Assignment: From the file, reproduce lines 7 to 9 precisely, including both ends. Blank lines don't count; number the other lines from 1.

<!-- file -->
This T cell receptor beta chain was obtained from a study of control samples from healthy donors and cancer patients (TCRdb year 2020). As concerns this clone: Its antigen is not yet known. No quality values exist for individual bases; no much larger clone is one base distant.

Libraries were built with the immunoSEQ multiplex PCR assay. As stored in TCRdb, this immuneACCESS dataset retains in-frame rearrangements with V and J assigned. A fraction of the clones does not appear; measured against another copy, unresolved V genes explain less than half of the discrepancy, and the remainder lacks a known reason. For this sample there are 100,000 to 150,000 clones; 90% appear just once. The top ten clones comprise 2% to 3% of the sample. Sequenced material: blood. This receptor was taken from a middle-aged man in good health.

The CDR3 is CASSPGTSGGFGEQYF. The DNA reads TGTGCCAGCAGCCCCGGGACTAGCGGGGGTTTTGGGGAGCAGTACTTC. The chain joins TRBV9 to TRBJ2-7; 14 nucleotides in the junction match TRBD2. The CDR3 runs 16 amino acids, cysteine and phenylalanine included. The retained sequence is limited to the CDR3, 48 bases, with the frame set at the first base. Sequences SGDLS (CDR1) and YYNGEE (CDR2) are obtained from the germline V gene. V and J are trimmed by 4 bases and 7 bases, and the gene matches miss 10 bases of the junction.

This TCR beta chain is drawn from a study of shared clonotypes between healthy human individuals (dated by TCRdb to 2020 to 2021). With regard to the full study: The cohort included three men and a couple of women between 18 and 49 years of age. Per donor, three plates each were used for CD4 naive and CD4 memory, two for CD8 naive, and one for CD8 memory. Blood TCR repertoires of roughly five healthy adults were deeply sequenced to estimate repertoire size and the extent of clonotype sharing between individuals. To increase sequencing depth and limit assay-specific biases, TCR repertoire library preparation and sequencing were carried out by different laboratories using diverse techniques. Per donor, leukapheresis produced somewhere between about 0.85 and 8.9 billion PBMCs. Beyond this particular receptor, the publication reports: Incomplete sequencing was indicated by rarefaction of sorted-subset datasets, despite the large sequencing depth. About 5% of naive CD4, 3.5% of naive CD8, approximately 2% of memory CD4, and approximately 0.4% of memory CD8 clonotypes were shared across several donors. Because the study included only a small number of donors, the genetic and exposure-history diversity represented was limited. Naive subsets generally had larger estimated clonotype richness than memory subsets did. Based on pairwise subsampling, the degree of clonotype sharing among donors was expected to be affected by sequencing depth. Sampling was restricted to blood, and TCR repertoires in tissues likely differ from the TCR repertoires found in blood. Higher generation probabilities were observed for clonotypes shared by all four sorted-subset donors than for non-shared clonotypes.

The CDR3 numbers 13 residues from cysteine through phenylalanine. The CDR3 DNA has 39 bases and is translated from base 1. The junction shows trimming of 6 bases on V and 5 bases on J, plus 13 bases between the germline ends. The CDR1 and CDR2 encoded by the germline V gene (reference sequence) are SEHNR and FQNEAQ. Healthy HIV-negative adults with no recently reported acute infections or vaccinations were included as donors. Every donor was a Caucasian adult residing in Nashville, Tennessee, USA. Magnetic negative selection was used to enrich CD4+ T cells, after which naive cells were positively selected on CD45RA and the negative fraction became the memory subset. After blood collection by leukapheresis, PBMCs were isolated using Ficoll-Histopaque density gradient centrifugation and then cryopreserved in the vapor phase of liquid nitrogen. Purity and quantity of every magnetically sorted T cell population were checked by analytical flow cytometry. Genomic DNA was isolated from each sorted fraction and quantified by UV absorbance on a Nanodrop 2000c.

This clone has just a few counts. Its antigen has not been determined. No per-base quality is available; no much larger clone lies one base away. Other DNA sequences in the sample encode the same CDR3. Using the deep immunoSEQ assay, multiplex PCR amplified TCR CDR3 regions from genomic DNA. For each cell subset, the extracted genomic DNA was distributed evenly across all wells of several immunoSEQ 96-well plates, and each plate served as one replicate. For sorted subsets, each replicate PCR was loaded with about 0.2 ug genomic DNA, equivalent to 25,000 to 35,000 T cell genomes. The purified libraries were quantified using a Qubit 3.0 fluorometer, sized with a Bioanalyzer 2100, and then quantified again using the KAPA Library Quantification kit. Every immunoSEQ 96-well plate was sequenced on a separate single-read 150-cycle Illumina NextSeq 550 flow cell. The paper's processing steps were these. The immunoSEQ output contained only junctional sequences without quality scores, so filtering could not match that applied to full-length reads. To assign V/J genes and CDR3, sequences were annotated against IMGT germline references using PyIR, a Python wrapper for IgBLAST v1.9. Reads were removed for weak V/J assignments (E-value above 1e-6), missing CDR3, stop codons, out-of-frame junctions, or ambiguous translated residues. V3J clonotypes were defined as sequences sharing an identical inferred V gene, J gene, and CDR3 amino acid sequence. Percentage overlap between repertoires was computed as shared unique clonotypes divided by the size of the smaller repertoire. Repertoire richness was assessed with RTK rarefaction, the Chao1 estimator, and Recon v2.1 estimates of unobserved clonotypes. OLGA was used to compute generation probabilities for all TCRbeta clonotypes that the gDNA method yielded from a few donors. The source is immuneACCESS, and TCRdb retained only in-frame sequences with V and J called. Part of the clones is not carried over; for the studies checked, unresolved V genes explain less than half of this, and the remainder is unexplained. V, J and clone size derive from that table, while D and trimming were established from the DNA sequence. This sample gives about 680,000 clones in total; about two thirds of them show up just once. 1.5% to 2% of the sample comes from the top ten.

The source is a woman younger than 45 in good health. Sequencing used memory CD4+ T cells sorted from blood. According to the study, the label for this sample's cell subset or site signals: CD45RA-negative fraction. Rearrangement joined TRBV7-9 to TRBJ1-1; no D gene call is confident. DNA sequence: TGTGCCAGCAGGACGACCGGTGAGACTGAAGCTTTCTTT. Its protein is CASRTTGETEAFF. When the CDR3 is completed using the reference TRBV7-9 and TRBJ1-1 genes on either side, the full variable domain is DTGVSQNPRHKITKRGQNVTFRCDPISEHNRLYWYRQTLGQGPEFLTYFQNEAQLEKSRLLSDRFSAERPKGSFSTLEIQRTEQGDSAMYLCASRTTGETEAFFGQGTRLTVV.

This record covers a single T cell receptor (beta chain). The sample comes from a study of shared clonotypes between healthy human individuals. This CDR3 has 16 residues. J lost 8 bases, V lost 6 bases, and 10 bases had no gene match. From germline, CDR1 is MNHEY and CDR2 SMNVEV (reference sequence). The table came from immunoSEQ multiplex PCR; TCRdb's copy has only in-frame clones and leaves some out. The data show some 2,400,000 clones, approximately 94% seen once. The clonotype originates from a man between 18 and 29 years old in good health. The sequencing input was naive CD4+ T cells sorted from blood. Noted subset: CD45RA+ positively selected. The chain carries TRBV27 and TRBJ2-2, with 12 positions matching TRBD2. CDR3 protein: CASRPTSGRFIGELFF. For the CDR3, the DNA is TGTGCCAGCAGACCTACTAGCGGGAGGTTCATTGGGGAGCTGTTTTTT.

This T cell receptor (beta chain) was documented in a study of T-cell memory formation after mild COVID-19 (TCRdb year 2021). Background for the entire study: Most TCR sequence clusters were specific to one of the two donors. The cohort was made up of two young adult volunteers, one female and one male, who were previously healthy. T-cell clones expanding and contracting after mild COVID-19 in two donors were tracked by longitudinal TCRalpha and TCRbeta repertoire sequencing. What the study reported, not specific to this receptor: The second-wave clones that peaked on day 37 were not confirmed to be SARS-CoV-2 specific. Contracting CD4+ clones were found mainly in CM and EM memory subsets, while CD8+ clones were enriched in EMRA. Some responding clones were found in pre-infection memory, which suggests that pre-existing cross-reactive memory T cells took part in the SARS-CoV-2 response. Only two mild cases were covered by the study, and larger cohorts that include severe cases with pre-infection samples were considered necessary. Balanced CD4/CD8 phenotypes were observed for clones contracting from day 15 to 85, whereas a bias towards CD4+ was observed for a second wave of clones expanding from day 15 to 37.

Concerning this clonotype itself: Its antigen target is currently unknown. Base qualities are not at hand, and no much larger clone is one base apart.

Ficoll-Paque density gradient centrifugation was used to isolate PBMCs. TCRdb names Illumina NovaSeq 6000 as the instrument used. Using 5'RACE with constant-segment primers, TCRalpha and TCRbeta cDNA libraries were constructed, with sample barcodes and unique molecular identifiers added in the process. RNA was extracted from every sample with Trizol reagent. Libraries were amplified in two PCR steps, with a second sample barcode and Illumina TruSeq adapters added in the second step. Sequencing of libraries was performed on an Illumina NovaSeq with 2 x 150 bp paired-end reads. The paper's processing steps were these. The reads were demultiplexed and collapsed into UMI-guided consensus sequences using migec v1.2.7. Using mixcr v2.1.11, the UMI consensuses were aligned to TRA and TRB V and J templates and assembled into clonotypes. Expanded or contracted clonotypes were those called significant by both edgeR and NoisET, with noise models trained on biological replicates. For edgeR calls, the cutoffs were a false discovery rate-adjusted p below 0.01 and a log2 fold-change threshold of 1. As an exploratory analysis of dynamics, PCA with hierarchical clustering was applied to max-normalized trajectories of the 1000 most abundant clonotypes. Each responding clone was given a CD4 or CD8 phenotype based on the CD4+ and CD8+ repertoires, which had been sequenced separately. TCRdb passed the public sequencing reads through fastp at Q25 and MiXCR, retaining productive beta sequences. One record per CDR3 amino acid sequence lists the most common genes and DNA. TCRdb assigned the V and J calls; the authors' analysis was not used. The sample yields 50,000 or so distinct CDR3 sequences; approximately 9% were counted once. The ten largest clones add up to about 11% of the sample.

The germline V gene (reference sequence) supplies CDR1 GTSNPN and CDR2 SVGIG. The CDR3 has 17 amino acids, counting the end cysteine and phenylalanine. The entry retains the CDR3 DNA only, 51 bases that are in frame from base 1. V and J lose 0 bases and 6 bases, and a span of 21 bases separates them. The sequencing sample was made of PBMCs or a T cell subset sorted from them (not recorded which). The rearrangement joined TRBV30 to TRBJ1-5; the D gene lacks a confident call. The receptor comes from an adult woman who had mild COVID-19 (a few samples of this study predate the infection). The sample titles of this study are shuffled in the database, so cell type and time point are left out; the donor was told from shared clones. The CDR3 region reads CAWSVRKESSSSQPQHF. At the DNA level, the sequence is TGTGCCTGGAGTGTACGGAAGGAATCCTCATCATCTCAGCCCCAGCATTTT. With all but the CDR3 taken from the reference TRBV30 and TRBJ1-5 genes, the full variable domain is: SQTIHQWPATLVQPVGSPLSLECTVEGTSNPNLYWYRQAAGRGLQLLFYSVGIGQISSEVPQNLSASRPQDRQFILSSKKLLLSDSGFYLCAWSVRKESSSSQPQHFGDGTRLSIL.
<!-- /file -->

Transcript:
The source is a woman younger than 45 in good health. Sequencing used memory CD4+ T cells sorted from blood. According to the study, the label for this sample's cell subset or site signals: CD45RA-negative fraction. Rearrangement joined TRBV7-9 to TRBJ1-1; no D gene call is confident. DNA sequence: TGTGCCAGCAGGACGACCGGTGAGACTGAAGCTTTCTTT. Its protein is CASRTTGETEAFF. When the CDR3 is completed using the reference TRBV7-9 and TRBJ1-1 genes on either side, the full variable domain is DTGVSQNPRHKITKRGQNVTFRCDPISEHNRLYWYRQTLGQGPEFLTYFQNEAQLEKSRLLSDRFSAERPKGSFSTLEIQRTEQGDSAMYLCASRTTGETEAFFGQGTRLTVV.

This record covers a single T cell receptor (beta chain). The sample comes from a study of shared clonotypes between healthy human individuals. This CDR3 has 16 residues. J lost 8 bases, V lost 6 bases, and 10 bases had no gene match. From germline, CDR1 is MNHEY and CDR2 SMNVEV (reference sequence). The table came from immunoSEQ multiplex PCR; TCRdb's copy has only in-frame clones and leaves some out. The data show some 2,400,000 clones, approximately 94% seen once. The clonotype originates from a man between 18 and 29 years old in good health. The sequencing input was naive CD4+ T cells sorted from blood. Noted subset: CD45RA+ positively selected. The chain carries TRBV27 and TRBJ2-2, with 12 positions matching TRBD2. CDR3 protein: CASRPTSGRFIGELFF. For the CDR3, the DNA is TGTGCCAGCAGACCTACTAGCGGGAGGTTCATTGGGGAGCTGTTTTTT.

This T cell receptor (beta chain) was documented in a study of T-cell memory formation after mild COVID-19 (TCRdb year 2021). Background for the entire study: Most TCR sequence clusters were specific to one of the two donors. The cohort was made up of two young adult volunteers, one female and one male, who were previously healthy. T-cell clones expanding and contracting after mild COVID-19 in two donors were tracked by longitudinal TCRalpha and TCRbeta repertoire sequencing. What the study reported, not specific to this receptor: The second-wave clones that peaked on day 37 were not confirmed to be SARS-CoV-2 specific. Contracting CD4+ clones were found mainly in CM and EM memory subsets, while CD8+ clones were enriched in EMRA. Some responding clones were found in pre-infection memory, which suggests that pre-existing cross-reactive memory T cells took part in the SARS-CoV-2 response. Only two mild cases were covered by the study, and larger cohorts that include severe cases with pre-infection samples were considered necessary. Balanced CD4/CD8 phenotypes were observed for clones contracting from day 15 to 85, whereas a bias towards CD4+ was observed for a second wave of clones expanding from day 15 to 37.